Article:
Hong Kong Chief Executive Carrie Lam will deliver her maiden policy address next month. The public has high expectations for her plan to tackle the city’s longstanding housing issue.
It’s reported that Lam might unveil a new scheme to help local first-time homebuyers who do not qualify for subsidized flats but can’t afford private housing in the current market.
In the meantime, China has launched a new “joint-property ownership” scheme to help low-income families buy their first homes.
The scheme will take reference from market prices, and individuals are allowed to buy a minimum of 30 percent stake of a unit.
For example, if a 500-square-foot apartment in Beijing is sold at 4 million yuan, a jointly owned one will probably come at around a 20 percent discount given their relatively basic design and facilities.
So at 80 percent of 4 million, or 3.2 million yuan, a qualified buyer can opt to purchase a 30 percent ownership for 960,000 yuan.
They only need to pay a down payment of about 100,000 yuan and make a monthly mortgage payment of around 3,000 yuan. This way will give them the chance to get on the property ladder.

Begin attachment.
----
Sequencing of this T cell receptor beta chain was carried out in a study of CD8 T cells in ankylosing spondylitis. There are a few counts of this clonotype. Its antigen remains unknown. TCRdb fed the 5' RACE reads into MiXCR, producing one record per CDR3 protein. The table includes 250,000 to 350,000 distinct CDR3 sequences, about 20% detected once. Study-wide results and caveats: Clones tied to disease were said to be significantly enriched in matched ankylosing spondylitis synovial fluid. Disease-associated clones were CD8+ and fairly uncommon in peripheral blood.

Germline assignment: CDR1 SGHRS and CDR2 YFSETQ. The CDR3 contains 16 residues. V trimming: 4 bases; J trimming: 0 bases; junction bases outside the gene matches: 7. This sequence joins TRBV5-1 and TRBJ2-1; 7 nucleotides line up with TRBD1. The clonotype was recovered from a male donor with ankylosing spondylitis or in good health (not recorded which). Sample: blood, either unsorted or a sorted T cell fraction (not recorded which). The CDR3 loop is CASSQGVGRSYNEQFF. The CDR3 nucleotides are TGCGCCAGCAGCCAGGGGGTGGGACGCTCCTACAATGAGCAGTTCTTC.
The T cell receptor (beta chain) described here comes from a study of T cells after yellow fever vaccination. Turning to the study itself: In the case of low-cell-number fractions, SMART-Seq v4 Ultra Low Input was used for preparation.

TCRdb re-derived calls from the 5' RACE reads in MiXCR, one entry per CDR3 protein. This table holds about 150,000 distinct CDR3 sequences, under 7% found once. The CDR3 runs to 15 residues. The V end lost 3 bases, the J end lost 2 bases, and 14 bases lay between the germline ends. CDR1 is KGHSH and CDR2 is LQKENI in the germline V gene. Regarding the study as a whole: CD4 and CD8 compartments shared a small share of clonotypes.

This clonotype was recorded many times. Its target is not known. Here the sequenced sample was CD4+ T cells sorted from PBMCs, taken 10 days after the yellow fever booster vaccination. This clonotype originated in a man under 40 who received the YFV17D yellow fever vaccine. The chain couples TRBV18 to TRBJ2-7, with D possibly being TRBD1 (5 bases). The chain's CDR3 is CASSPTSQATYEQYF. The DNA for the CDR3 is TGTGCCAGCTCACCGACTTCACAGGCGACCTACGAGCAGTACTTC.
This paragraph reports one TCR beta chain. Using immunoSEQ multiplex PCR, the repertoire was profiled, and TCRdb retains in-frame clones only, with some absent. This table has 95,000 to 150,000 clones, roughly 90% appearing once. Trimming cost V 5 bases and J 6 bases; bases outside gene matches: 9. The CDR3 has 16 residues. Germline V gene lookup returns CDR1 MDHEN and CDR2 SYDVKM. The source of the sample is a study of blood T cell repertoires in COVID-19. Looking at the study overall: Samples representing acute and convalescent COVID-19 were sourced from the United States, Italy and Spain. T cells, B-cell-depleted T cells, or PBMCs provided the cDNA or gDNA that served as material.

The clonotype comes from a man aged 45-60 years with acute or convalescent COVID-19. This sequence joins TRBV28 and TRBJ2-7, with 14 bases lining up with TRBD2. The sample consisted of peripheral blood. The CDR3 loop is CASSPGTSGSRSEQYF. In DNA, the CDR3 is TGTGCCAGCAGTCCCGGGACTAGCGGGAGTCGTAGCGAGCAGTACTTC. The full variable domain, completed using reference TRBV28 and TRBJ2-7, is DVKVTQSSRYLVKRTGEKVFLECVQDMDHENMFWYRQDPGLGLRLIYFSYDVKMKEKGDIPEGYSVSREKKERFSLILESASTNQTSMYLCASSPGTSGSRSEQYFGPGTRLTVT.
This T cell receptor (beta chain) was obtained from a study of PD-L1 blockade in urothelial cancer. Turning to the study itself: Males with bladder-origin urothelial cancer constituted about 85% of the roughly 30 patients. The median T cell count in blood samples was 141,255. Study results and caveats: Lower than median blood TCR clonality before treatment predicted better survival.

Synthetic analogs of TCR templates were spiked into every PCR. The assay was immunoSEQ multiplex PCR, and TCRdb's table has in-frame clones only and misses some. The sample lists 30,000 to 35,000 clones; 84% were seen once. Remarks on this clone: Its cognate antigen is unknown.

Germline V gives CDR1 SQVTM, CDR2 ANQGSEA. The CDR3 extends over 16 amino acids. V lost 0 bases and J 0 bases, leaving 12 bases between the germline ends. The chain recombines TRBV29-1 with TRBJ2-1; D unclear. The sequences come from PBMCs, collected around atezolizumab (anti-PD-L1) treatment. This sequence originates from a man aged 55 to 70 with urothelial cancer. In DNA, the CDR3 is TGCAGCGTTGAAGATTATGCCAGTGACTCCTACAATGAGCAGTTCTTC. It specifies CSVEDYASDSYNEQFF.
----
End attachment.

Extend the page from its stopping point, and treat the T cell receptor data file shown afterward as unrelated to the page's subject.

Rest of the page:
Individual investors will be allowed to lease or sell the property five years later, and they will earn a rental or resell revenue by proportion. For example, if the property is leased for 5,000 yuan per month, they will get 1,500 yuan per month, while the government will get the rest.
Also, individuals can apply to the government for increasing their ownership after living for five years. More importantly, buyers of these jointly owned homes can always sell the home back to the government at original price they paid. So basically, buyers are shielded from market downturns due to problems like an economic crisis.
The joint-property ownership seems ideal for first-home buyers. But the catch is there won’t be many of them. Big cities in China are also facing a short supply of land, just as we’ve seen in Hong Kong.
For example, the capital city Beijing has a massive population of more than 22 million. There may only be enough land for several thousand jointly owned flats each year.
In the end, successful applicants will probably be decided by lottery and only a fraction of people would benefit.
No matter what the details of Carrie Lam’s plan would be, whether the housing shortage issue can be resolved ultimately rests upon the government’s ability to increase land supply.
A new committee has been set up for the mission and it will meet for the first time Thursday. Let’s see if it can review and evaluate all land supply options and come up with feasible solutions.
This article appeared in the Hong Kong Economic Journal on Sep 6
Translation by Julie Zhu
[Chinese version 中文版]
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